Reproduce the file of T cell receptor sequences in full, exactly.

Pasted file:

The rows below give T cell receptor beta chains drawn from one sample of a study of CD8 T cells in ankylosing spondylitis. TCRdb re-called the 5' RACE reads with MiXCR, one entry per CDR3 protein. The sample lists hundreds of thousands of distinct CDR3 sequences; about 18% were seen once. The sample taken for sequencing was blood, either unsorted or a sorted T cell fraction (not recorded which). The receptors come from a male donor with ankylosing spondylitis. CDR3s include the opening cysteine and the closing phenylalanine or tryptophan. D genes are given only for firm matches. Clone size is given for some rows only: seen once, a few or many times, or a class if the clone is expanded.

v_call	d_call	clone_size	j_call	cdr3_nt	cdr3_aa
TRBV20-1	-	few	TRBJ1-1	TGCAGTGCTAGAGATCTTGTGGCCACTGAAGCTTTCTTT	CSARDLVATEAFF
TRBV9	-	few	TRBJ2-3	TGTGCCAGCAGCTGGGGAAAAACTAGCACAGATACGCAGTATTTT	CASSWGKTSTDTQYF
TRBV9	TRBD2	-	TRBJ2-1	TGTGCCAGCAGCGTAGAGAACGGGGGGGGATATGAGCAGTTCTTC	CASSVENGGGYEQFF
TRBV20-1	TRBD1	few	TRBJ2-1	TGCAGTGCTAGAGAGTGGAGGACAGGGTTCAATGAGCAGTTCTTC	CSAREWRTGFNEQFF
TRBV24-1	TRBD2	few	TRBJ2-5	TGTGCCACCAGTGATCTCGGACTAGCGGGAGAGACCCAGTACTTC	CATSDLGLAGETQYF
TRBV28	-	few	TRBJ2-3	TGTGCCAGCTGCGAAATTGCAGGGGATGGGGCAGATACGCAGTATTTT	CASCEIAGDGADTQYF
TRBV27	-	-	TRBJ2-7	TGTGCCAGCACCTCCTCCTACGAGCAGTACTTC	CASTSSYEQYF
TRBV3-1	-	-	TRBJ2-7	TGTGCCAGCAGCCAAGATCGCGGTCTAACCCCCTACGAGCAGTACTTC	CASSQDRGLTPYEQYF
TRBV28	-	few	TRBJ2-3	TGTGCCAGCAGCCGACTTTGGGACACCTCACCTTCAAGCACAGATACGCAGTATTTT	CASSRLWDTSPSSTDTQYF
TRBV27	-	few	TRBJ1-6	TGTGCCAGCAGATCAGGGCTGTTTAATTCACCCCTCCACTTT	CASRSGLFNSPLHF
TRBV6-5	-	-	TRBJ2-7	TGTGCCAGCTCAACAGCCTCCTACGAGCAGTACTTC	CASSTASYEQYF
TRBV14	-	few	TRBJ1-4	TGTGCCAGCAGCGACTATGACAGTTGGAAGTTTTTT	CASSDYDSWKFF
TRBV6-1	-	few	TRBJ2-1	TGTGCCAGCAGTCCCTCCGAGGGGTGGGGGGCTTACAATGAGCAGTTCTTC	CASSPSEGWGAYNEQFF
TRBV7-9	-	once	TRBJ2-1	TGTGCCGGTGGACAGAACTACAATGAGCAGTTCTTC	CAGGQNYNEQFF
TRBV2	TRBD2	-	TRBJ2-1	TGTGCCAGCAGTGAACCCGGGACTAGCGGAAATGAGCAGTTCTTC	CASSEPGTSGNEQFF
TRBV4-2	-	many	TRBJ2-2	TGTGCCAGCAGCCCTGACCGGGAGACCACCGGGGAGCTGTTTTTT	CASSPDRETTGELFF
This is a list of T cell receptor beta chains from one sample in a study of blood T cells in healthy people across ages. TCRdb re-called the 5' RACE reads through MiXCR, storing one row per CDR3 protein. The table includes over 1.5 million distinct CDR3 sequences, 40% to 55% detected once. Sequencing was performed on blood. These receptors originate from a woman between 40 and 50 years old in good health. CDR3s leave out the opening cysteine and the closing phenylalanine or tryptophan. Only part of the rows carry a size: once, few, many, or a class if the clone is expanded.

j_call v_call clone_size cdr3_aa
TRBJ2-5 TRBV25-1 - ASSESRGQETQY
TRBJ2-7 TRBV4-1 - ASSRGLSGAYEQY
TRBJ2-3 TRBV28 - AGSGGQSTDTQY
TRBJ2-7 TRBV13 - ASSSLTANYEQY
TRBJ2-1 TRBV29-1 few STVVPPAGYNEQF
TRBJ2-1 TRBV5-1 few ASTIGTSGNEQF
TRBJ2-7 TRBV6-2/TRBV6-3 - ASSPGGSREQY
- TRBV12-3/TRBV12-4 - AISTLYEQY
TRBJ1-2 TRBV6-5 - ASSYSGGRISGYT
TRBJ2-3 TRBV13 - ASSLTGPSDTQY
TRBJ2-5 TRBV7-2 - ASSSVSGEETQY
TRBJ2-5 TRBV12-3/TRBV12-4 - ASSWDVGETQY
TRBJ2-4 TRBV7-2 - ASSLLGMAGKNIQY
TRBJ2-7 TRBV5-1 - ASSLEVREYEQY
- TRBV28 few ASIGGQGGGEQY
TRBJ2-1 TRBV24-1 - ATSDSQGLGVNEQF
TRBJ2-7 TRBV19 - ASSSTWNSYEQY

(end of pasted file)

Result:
The rows below give T cell receptor beta chains drawn from one sample of a study of CD8 T cells in ankylosing spondylitis. TCRdb re-called the 5' RACE reads with MiXCR, one entry per CDR3 protein. The sample lists hundreds of thousands of distinct CDR3 sequences; about 18% were seen once. The sample taken for sequencing was blood, either unsorted or a sorted T cell fraction (not recorded which). The receptors come from a male donor with ankylosing spondylitis. CDR3s include the opening cysteine and the closing phenylalanine or tryptophan. D genes are given only for firm matches. Clone size is given for some rows only: seen once, a few or many times, or a class if the clone is expanded.

v_call	d_call	clone_size	j_call	cdr3_nt	cdr3_aa
TRBV20-1	-	few	TRBJ1-1	TGCAGTGCTAGAGATCTTGTGGCCACTGAAGCTTTCTTT	CSARDLVATEAFF
TRBV9	-	few	TRBJ2-3	TGTGCCAGCAGCTGGGGAAAAACTAGCACAGATACGCAGTATTTT	CASSWGKTSTDTQYF
TRBV9	TRBD2	-	TRBJ2-1	TGTGCCAGCAGCGTAGAGAACGGGGGGGGATATGAGCAGTTCTTC	CASSVENGGGYEQFF
TRBV20-1	TRBD1	few	TRBJ2-1	TGCAGTGCTAGAGAGTGGAGGACAGGGTTCAATGAGCAGTTCTTC	CSAREWRTGFNEQFF
TRBV24-1	TRBD2	few	TRBJ2-5	TGTGCCACCAGTGATCTCGGACTAGCGGGAGAGACCCAGTACTTC	CATSDLGLAGETQYF
TRBV28	-	few	TRBJ2-3	TGTGCCAGCTGCGAAATTGCAGGGGATGGGGCAGATACGCAGTATTTT	CASCEIAGDGADTQYF
TRBV27	-	-	TRBJ2-7	TGTGCCAGCACCTCCTCCTACGAGCAGTACTTC	CASTSSYEQYF
TRBV3-1	-	-	TRBJ2-7	TGTGCCAGCAGCCAAGATCGCGGTCTAACCCCCTACGAGCAGTACTTC	CASSQDRGLTPYEQYF
TRBV28	-	few	TRBJ2-3	TGTGCCAGCAGCCGACTTTGGGACACCTCACCTTCAAGCACAGATACGCAGTATTTT	CASSRLWDTSPSSTDTQYF
TRBV27	-	few	TRBJ1-6	TGTGCCAGCAGATCAGGGCTGTTTAATTCACCCCTCCACTTT	CASRSGLFNSPLHF
TRBV6-5	-	-	TRBJ2-7	TGTGCCAGCTCAACAGCCTCCTACGAGCAGTACTTC	CASSTASYEQYF
TRBV14	-	few	TRBJ1-4	TGTGCCAGCAGCGACTATGACAGTTGGAAGTTTTTT	CASSDYDSWKFF
TRBV6-1	-	few	TRBJ2-1	TGTGCCAGCAGTCCCTCCGAGGGGTGGGGGGCTTACAATGAGCAGTTCTTC	CASSPSEGWGAYNEQFF
TRBV7-9	-	once	TRBJ2-1	TGTGCCGGTGGACAGAACTACAATGAGCAGTTCTTC	CAGGQNYNEQFF
TRBV2	TRBD2	-	TRBJ2-1	TGTGCCAGCAGTGAACCCGGGACTAGCGGAAATGAGCAGTTCTTC	CASSEPGTSGNEQFF
TRBV4-2	-	many	TRBJ2-2	TGTGCCAGCAGCCCTGACCGGGAGACCACCGGGGAGCTGTTTTTT	CASSPDRETTGELFF
This is a list of T cell receptor beta chains from one sample in a study of blood T cells in healthy people across ages. TCRdb re-called the 5' RACE reads through MiXCR, storing one row per CDR3 protein. The table includes over 1.5 million distinct CDR3 sequences, 40% to 55% detected once. Sequencing was performed on blood. These receptors originate from a woman between 40 and 50 years old in good health. CDR3s leave out the opening cysteine and the closing phenylalanine or tryptophan. Only part of the rows carry a size: once, few, many, or a class if the clone is expanded.

j_call v_call clone_size cdr3_aa
TRBJ2-5 TRBV25-1 - ASSESRGQETQY
TRBJ2-7 TRBV4-1 - ASSRGLSGAYEQY
TRBJ2-3 TRBV28 - AGSGGQSTDTQY
TRBJ2-7 TRBV13 - ASSSLTANYEQY
TRBJ2-1 TRBV29-1 few STVVPPAGYNEQF
TRBJ2-1 TRBV5-1 few ASTIGTSGNEQF
TRBJ2-7 TRBV6-2/TRBV6-3 - ASSPGGSREQY
- TRBV12-3/TRBV12-4 - AISTLYEQY
TRBJ1-2 TRBV6-5 - ASSYSGGRISGYT
TRBJ2-3 TRBV13 - ASSLTGPSDTQY
TRBJ2-5 TRBV7-2 - ASSSVSGEETQY
TRBJ2-5 TRBV12-3/TRBV12-4 - ASSWDVGETQY
TRBJ2-4 TRBV7-2 - ASSLLGMAGKNIQY
TRBJ2-7 TRBV5-1 - ASSLEVREYEQY
- TRBV28 few ASIGGQGGGEQY
TRBJ2-1 TRBV24-1 - ATSDSQGLGVNEQF
TRBJ2-7 TRBV19 - ASSSTWNSYEQY